However, there’s three notable absences here. The first absence is explained by the fact that the blog in question is still a work in progress. My inexplicably talented wife, Dana, is in the process of setting up a blog for her photography; and when it’s done, it’s going to blow your socks off. So, in the meantime, click “bookmark” and check back in a bit.

The second two absences are two very good friends of mine, Diedra and Carrie Love. To the best of my knowledge, their formidable online presences do not include blogs (at least not publicly available ones). But if they did, I am confident that the words “honest” and “brilliant” would take on a whole new meaning. I mean, with the family name “Love,” how could you go wrong?

So, without further ado, a smattering of honest brilliance:

  1. The Rev. Danny Fisher’s blog does not often deviate too far into his own personal trials and tribulations, as far as I can tell. But what he may lack in the Too Much Information category, he more than makes up for in terms of resources resources resources on a wide array of Very Good Causes. We are all in your debt, sir.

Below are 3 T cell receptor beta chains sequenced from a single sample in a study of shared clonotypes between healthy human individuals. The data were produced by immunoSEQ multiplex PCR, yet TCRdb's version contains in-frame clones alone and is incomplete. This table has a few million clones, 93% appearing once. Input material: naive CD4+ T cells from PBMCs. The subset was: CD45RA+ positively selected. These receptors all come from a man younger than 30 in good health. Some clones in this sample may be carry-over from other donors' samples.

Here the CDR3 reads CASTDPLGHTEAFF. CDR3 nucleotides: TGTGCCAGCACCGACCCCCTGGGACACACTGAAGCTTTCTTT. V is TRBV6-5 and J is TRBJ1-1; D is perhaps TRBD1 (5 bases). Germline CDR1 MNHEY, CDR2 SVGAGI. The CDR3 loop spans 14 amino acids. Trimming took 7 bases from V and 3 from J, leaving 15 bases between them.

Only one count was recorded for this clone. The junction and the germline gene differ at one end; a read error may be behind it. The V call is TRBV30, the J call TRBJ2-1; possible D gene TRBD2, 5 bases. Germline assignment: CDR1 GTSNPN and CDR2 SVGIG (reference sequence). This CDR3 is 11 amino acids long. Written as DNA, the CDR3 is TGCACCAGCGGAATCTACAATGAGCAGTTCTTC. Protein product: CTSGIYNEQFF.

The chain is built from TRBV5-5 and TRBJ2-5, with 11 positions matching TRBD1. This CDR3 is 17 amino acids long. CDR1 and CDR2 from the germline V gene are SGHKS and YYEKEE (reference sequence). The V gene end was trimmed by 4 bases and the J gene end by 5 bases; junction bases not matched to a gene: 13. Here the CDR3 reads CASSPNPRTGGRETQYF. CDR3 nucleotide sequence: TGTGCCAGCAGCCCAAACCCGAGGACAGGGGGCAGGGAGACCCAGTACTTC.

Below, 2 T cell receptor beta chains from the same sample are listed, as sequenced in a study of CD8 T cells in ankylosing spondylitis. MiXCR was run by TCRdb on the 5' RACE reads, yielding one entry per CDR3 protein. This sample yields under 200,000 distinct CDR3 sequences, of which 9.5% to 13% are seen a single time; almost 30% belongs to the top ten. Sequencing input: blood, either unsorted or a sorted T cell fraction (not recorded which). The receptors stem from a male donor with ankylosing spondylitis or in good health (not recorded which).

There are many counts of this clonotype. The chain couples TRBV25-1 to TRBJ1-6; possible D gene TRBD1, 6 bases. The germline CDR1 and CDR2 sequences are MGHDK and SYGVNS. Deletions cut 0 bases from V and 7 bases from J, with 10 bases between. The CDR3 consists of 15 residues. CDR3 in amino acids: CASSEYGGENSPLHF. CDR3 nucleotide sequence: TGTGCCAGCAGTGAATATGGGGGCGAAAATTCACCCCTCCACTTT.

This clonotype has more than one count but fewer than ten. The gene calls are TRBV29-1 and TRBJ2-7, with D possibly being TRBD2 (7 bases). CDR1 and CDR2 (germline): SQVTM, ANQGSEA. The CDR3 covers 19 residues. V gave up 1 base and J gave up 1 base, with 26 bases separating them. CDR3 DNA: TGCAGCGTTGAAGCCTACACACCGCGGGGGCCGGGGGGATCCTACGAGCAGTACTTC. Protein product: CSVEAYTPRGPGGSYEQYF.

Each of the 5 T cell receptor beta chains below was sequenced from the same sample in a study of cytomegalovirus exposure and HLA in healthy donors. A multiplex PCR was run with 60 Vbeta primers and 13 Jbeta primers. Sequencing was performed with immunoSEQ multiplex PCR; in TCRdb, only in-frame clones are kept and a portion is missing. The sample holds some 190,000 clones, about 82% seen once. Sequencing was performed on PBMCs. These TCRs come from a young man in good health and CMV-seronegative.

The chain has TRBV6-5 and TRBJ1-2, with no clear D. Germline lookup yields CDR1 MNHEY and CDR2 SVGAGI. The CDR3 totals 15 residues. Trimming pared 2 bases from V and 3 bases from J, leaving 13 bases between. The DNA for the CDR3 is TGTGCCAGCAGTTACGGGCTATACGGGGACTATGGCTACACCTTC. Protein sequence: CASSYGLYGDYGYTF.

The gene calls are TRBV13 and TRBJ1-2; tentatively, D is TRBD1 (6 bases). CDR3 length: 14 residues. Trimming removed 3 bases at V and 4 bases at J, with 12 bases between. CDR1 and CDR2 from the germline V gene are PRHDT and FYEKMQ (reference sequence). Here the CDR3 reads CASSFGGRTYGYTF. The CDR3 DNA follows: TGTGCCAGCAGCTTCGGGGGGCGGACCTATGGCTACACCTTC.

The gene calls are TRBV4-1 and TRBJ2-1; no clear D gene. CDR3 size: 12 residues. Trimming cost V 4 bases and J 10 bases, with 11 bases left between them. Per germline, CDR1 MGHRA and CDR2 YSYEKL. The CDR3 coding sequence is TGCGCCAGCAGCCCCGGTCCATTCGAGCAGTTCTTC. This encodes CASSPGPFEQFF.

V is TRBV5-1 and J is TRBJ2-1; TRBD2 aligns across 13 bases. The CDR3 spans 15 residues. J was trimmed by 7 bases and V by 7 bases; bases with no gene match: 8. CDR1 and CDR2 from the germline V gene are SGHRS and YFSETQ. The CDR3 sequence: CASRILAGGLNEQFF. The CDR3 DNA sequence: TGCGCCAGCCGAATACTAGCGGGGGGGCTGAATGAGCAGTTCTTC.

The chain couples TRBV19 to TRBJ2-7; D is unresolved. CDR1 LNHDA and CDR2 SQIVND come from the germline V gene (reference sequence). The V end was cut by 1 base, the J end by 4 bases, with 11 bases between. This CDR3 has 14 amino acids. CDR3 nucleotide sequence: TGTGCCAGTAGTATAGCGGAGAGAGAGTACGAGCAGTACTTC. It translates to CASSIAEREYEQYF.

2. You knew I’d have to mention the good folks over at the Dharma Folk blog. And while they’d get this award on the merits of Arunlikhati’s recurring angry Asian posts alone, he and the rest of the crew provide us with enough reminders that the Dharma isn’t something restricted to words but is something lived, something felt, every day.
  3. Speaking of angry Asians, the Angry Asian Man himself deserves more credit than credit is due for pointing out just how hypocritical and ridiculous this country can be in regards to its love-affair with all things Asian. Brilliant? Check. Speaking truth to power? Double check.
  4. Speaking of speaking truth to power, I feel no list of Things to See on the Internet Before You’re Dead is complete without mentioning History is a Weapon. The not-technically-a-blog entry (they have one, but they’re more than that), this site is an extremely good resource of all the bits of history you never learned in your high school (or college) American history course.